General Nutrition

Am I ready to work with a nutritionist?

January 26, 2024

Written by Maeve Ginsberg

Medically reviewed by Rita Faycurry, RD

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Key Points

  • Registered dietitians are the most qualified nutrition professionals to offer dietary guidance. 
  • Working with an RD requires a willingness to commit to the process – there are certain indications to know if you’re ready to do the work.
  • Your RD is your trusted partner throughout your health journey.

What does a nutritionist do?

These days, it can seem like there are “nutrition experts” everywhere. Social media is full of people talking about wellness, health hacks, and all the latest trends. It can feel impossible to know what’s accurate and to know to whom you should listen.

Registered dietitian nutritionists offer evidence-based dietary guidance for various health conditions. They are healthcare professionals who create clinical nutrition plans for clients based on their goals and health concerns, be it disease management, weight loss, meal plans, and more.

RDs aren’t just well-educated – they are experts in nutrition. They are always up-to-date on the latest nutrition research and can provide proven dietary guidance. They can also teach you how to continue your nutrition education for yourself so you can avoid falling for more clickbait content.

Working with a dietitian isn’t just about a diet; it’s so much more than that. RDs are here to educate you on how to care for yourself. They can help you make better food choices, feel more confident grocery shopping, identify your key health markers, and track your progress in whatever way is meaningful to you.

Safety and education are cornerstones in dietitians’ work. They are there to ensure you eat right for your needs and that you feel confident in your food choices. Misinformed nutrition guidance can cause serious harm to your health, so it’s important to work with a qualified professional, like a dietitian.

Registered dietitian vs. nutritionist

Registered dietitians (sometimes written as dietician) and nutritionists are not the same – they have different qualifications and educational backgrounds. Registered dietitian is a protected title, which means only those with the qualifications can use it.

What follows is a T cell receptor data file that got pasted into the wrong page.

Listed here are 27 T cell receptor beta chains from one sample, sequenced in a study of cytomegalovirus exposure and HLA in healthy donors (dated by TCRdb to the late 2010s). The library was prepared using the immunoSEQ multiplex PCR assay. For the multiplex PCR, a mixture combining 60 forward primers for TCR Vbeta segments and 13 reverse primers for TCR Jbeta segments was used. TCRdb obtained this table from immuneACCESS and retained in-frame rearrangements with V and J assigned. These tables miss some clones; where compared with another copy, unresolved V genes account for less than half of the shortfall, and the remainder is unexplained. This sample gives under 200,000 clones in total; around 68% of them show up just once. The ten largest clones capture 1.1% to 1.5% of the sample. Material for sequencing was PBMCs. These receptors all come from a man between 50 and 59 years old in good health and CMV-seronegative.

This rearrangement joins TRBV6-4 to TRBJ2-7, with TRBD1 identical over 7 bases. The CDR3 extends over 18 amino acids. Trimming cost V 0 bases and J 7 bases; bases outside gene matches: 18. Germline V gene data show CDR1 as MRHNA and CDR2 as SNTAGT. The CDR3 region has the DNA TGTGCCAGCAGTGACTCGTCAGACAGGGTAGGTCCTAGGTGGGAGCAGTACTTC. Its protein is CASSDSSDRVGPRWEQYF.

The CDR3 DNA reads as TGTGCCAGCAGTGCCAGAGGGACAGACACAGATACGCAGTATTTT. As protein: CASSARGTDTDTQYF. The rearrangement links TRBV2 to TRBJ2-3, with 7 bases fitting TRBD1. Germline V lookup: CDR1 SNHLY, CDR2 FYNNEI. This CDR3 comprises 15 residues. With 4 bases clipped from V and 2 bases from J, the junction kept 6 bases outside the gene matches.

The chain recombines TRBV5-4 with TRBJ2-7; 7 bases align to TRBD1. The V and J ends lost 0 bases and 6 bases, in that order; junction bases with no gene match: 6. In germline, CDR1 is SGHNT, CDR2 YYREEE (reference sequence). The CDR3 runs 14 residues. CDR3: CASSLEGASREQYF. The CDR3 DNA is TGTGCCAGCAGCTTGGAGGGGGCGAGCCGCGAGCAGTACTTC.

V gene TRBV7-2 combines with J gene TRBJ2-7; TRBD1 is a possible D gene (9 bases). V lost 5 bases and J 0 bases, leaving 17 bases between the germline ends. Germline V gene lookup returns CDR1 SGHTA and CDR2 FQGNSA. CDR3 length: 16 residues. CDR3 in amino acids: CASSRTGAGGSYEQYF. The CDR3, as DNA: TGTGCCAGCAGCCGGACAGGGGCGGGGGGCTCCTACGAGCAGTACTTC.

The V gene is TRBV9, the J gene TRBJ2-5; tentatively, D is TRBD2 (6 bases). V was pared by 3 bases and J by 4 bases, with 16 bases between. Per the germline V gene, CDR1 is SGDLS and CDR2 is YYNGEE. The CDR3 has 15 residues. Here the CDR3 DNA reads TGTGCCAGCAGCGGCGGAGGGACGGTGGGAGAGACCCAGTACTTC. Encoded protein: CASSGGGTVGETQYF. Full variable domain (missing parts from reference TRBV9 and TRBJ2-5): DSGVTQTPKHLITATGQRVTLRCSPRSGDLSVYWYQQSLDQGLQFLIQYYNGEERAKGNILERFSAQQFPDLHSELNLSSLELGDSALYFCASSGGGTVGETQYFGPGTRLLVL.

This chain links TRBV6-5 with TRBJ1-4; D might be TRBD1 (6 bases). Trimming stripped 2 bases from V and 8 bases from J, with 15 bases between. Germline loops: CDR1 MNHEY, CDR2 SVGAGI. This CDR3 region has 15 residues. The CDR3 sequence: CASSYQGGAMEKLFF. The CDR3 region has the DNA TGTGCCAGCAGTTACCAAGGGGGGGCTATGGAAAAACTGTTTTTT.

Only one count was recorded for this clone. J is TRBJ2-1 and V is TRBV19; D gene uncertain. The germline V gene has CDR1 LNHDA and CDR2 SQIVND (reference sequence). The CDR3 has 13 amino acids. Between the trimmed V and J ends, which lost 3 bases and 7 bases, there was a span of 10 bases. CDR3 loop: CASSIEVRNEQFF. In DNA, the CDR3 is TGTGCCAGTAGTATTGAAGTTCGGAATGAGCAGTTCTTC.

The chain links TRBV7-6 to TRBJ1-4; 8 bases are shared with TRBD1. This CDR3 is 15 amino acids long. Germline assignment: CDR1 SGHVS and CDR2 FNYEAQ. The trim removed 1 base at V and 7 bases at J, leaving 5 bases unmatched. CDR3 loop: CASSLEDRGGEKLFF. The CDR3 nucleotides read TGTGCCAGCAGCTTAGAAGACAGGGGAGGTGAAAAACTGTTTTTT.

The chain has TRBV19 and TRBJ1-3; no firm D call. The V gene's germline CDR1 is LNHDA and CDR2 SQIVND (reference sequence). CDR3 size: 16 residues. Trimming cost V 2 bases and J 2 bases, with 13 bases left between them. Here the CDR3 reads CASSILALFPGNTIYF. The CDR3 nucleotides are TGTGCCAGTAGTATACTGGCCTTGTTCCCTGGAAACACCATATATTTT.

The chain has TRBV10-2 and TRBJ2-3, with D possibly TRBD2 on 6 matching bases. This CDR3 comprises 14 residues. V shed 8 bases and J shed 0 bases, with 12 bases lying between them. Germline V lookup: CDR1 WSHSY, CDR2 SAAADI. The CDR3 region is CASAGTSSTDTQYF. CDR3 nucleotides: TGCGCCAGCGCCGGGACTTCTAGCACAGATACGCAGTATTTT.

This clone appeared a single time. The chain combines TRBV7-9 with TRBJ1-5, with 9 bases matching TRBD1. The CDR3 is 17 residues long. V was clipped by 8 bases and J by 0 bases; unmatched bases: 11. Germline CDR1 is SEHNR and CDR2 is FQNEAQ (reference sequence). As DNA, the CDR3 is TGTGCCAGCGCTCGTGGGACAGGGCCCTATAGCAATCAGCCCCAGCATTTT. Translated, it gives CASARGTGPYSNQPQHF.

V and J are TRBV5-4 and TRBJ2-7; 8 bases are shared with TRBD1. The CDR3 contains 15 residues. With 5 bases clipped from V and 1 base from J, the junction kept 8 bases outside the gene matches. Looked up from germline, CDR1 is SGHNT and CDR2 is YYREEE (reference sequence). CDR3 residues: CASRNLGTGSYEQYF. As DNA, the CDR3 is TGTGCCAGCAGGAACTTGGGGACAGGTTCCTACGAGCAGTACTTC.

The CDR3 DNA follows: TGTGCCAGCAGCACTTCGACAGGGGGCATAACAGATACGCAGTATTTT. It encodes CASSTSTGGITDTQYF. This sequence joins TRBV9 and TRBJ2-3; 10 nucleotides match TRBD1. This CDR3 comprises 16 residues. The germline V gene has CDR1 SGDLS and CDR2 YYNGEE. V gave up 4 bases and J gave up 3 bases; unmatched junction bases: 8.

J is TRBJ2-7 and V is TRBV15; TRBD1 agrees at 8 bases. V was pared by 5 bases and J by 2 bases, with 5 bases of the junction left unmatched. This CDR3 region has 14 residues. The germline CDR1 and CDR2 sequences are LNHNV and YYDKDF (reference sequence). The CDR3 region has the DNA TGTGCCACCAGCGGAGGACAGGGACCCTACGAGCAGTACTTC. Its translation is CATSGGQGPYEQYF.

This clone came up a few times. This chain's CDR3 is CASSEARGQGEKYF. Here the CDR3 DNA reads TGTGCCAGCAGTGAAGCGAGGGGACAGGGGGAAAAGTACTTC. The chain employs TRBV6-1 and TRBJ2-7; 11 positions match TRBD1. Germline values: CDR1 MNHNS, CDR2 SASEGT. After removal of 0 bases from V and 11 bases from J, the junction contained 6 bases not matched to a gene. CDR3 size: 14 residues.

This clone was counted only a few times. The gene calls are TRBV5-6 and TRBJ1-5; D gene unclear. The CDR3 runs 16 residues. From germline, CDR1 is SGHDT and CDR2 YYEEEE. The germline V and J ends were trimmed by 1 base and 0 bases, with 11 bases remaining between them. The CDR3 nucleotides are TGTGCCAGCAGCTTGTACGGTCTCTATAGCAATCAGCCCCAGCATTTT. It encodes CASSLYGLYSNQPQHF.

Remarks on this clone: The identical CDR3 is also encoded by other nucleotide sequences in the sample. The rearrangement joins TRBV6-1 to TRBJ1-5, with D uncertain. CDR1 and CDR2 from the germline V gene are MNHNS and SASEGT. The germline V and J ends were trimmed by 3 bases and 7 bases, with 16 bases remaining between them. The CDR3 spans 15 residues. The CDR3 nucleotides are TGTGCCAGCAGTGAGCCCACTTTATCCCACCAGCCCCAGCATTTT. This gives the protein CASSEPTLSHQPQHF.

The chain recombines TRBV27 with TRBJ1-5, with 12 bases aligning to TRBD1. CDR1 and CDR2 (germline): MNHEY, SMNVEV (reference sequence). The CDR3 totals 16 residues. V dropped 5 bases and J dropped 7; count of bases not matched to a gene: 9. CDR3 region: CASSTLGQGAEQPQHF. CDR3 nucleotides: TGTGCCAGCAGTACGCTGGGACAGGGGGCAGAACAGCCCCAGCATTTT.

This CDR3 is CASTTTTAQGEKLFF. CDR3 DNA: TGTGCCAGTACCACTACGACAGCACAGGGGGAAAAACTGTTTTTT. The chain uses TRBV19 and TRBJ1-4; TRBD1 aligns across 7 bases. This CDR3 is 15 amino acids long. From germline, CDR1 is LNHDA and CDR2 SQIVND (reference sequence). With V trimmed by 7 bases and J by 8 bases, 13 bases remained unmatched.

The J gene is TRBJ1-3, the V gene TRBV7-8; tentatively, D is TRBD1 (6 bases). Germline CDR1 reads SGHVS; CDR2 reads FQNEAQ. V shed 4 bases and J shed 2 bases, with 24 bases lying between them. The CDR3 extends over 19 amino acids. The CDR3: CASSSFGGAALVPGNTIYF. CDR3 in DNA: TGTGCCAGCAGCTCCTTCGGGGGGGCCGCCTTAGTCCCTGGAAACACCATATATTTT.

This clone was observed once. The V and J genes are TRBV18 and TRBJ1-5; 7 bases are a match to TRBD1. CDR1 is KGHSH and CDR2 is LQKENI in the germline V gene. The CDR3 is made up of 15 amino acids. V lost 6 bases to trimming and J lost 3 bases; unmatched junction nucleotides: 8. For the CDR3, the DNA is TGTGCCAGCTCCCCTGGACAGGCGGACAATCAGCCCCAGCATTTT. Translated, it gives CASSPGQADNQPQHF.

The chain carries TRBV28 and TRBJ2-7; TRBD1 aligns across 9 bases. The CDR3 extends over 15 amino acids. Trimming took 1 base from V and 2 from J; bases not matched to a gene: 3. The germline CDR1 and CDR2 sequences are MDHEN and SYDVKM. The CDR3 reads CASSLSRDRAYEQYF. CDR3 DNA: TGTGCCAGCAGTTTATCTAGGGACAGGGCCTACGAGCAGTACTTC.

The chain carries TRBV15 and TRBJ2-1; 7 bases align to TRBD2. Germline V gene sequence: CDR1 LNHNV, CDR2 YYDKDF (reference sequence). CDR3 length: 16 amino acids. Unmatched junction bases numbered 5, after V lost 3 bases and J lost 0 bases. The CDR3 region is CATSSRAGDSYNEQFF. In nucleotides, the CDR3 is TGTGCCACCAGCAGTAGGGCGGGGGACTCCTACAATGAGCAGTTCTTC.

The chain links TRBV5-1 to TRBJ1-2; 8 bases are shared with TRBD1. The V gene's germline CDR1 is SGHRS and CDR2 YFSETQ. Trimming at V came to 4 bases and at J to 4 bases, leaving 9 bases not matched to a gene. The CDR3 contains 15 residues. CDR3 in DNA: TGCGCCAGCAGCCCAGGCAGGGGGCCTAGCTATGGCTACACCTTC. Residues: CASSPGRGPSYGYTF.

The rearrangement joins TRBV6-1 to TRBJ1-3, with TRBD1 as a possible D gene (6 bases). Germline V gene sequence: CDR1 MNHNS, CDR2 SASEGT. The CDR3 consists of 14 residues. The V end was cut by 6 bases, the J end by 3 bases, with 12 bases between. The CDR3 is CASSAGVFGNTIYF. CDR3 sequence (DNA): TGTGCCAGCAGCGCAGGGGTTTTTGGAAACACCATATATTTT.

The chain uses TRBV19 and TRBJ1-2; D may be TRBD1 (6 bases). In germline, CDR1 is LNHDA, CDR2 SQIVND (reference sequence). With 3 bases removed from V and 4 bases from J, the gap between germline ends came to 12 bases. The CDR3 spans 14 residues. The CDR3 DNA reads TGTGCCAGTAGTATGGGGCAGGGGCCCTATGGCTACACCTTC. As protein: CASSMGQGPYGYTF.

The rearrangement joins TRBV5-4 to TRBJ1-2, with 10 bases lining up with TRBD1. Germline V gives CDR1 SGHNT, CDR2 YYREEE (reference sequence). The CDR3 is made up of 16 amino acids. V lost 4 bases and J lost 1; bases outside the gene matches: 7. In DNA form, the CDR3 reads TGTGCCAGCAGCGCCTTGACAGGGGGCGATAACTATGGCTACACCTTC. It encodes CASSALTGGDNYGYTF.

RDs and RDNs (registered dietitian nutritionists) must meet the Commission on Dietetic Registration’s (CDR) requirements, which include a bachelor’s degree and a master’s degree, a minimum of 1,200 hours in supervised practice, and passing the CDR’s national exam. RDs must renew their license every year and maintain continuing education requirements too.

RDs are also the only providers who can offer medical nutrition therapy (MNT). This means they are qualified to offer nutritional treatment for particular diseases like diabetes, heart disease, cancer, and kidney disease.

Nutritionist is not a protected label, therefore anyone can claim it regardless of their background. This means someone self-taught in nutrition could advertise themself as a nutritionist (requirements vary by state). Many nutritionists act more like health coaches.

The bottom line: registered dietitians are the most qualified nutrition providers.

What can a nutritionist do for me?

Dietitians are qualified to offer a number of clinical nutrition services. Some of them specialize in particular areas while others offer general nutrition coaching. RDs and RDNs can help with:

  • Weight loss and obesity
  • Eating disorders
  • Diabetes management
  • Menopause, including menopause weight gain
  • Healthy eating habits
  • Blood pressure
  • Chronic dieting
  • Chronic illness
  • Food allergies or intolerances
  • Gut health

Some dietitians work in private practices, independently, within a hospital or clinical setting, or in public health. Regardless of the setting, all dietitians work one-on-one with their clients and design a custom plan based on your health, medical conditions, and personal goals.

How to know if you’re ready to work with a dietitian

Maybe you’ve been thinking about working with a dietitian for a long time but you aren’t sure if you’re ready. After all, working with a dietitian usually involves a commitment for at least a few months to see real changes – and an emotional commitment to do the work and achieve your goals.

Here are some ways to answer the question: “Am I ready to work with a nutritionist?”